SAS Workshop 2014: Learning to see with X-ray vision

SAS Workshop 2014: Learning to see with X-ray vision

Attendees to the Workshop at ESAC

ESA's XMM-Newton has been observing the X-ray universe for almost fifteen years, greatly boosting high-energy astronomy. But the legacy of XMM-Newton also has a human side; around 200 astronomers from many different countries have learnt to deal with X-ray data thanks to an XMM-Newton workshop that has become a tradition; one that keeps attracting the same number of participants even after 14 years. Matteo Guainazzi (MG) and Ignacio de la Calle (IC), together with their colleagues, are its organisers.

The XMM-Newton Science Analysis System (SAS) Workshop has been an annual event at ESAC since 2000. Its aim is to help XMM-Newton users to learn how to manipulate and analyse XMM-Newton data. This 5-day workshop, that took place this year between 2nd-6th of June, is split between presentations by XMM-Newton SOC members, and hands-on training sessions.

A whole new generation of astronomers have learnt X-ray astronomy with your help. How many people have benefitted from the SAS workshops?

MG and IC: We have designed these workshops to be very interactive and with intensive and personalized attention received by every participant from SOC people. With this objective in mind, we have restricted the attendance to 20 participants for each workshop. Generally we have had between 15 and 20 participants at each of the 14 events so far. This number has remained very stable over the years. They come mostly, but not exclusively, from Europe.

Do you see changes in the participants, or in their questions and interests?

MG and IC: Although the SAS Workshops are useful to experienced astronomers, they primarily attract young researchers, since they provide a solid introduction to the field of X-ray astronomy. The goals and expectations of these young participants have not changed significantly over the years. At the end of the workshop they are ready (and willing) to be able to make their first independent steps towards developing their own research projects using X-ray astronomy.

How has x-ray astronomy evolved since the launch of XMM-Newton?

MG: X-ray astronomy is now a fully mature branch of astronomy. No physical view of any celestial source can be self-consistent and complete if it does not take into account the emission in the high-energy electromagnetic spectrum. There is almost no celestial source in the sky that can be considered X-ray silent.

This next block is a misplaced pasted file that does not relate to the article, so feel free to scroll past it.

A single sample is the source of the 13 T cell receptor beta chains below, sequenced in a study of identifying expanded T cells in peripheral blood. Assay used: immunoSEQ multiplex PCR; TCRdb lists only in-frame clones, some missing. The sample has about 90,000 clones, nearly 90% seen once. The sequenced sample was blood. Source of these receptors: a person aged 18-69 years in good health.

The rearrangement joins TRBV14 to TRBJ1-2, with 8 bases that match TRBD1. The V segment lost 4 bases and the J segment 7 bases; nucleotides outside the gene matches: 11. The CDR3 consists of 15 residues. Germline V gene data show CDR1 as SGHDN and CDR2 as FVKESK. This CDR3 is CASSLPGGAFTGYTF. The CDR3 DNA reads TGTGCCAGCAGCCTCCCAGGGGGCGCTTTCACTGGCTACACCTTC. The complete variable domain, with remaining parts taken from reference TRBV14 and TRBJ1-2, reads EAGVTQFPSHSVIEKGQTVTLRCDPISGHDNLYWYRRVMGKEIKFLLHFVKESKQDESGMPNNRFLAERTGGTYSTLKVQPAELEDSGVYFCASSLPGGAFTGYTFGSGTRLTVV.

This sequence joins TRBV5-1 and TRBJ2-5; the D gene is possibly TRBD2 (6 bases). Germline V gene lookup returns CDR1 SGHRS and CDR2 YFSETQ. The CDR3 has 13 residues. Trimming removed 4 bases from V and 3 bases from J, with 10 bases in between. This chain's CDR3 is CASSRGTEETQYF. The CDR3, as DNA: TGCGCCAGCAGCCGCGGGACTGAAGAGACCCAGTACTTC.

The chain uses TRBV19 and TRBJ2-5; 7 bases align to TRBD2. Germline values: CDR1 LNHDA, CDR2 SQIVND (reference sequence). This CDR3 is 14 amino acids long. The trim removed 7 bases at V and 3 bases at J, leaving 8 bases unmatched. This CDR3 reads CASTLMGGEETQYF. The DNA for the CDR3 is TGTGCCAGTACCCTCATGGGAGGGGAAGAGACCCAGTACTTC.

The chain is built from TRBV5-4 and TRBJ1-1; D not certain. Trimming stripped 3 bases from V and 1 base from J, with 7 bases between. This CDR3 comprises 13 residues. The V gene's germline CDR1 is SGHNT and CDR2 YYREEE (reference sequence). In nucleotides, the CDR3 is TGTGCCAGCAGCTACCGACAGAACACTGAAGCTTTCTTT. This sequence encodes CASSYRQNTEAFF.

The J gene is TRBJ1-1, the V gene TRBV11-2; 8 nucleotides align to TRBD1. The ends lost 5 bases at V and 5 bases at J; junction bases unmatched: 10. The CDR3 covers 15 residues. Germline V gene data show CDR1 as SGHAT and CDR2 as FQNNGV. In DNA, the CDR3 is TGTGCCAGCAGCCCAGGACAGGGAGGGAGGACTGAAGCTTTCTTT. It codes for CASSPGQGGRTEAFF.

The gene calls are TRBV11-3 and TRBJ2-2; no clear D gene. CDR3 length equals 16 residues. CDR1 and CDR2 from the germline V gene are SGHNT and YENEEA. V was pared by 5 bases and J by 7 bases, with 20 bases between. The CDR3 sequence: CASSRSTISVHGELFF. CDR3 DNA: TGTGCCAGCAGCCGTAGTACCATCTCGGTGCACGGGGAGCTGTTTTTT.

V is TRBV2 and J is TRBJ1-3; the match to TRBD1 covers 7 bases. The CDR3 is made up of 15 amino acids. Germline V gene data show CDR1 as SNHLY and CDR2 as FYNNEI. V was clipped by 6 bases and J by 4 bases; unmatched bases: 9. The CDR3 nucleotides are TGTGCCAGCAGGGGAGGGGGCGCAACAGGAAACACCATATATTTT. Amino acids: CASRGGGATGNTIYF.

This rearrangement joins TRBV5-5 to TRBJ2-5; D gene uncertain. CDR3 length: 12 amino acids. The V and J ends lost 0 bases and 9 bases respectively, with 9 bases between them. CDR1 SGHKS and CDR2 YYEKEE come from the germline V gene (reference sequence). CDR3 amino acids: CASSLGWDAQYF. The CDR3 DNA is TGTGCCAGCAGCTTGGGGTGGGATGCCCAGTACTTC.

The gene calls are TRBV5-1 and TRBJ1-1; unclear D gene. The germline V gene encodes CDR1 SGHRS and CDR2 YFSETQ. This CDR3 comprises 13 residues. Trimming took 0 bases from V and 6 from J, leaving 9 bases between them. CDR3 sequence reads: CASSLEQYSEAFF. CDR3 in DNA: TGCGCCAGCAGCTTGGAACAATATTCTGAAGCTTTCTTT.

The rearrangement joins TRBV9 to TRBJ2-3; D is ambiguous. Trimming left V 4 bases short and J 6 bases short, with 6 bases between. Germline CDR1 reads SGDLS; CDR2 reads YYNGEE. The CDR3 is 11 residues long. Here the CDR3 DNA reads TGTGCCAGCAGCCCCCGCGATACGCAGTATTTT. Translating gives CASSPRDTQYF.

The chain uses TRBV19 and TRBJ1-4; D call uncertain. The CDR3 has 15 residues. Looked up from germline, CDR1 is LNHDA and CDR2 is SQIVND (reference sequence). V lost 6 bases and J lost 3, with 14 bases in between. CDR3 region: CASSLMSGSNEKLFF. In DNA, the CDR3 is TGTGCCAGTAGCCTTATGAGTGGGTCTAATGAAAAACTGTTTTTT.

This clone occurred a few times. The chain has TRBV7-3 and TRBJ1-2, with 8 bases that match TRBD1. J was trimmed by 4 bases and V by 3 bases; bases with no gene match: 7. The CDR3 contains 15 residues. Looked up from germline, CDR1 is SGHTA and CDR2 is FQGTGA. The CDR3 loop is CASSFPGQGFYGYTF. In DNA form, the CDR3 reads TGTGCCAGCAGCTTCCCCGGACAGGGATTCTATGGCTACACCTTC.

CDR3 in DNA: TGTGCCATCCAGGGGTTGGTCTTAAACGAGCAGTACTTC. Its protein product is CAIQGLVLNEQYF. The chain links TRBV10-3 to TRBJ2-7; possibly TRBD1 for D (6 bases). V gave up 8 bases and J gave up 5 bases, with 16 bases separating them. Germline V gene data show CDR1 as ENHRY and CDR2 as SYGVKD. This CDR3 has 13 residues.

The number of participants in the SAS Workshops has not decreased, even after 14 years. Does it mean XMM-Newton is still very much in demand?

IC: XMM-Newton has played an important role in developing X-ray astronomy. Even after 14 years, the time requested for observations with XMM-Newton is over five times higher than the available time. This shows that great science can still be done with this space observatory. As participants in the workshop go back to their home institutions they can spread what they have learned, widening even more the knowledge of the instruments and the analysis of the data they collect.

Do you keep track of the students after the workshops?

MG and IC: We know that a sizeable fraction of the participants who attended without prior experience with high-energy astronomy data are now actively working in the high-energy astronomy field.

For young astronomers who have grown up with XMM-Newton, will their experience be useful with future X-ray missions?

MG: The future of this field is more and more geared towards launching instruments with higher energy resolution and wider imaging energy bandpass, to be better able to measure with more accuracy the dynamics and physical diagnostics of astrophysical plasmas in stars, galaxies and in the far Universe. ESA's future X-ray observatory, recently approved as "L-class" mission, will allow the current SAS Workshop participants to study previously unexplored physical regimes.

What have you learnt from the courses?

MG: Dealing with young scientists coming from all over the world during such an intense Workshop is extremely important for us to tune and improve our support to the astronomical community.

IC: It is important to see first-hand what problems people have when analysing XMM-Newton data. And of course it is always rewarding to see that your efforts are not wasted and that, after so many years, people are still eager to learn how to analyse XMM-Newton data.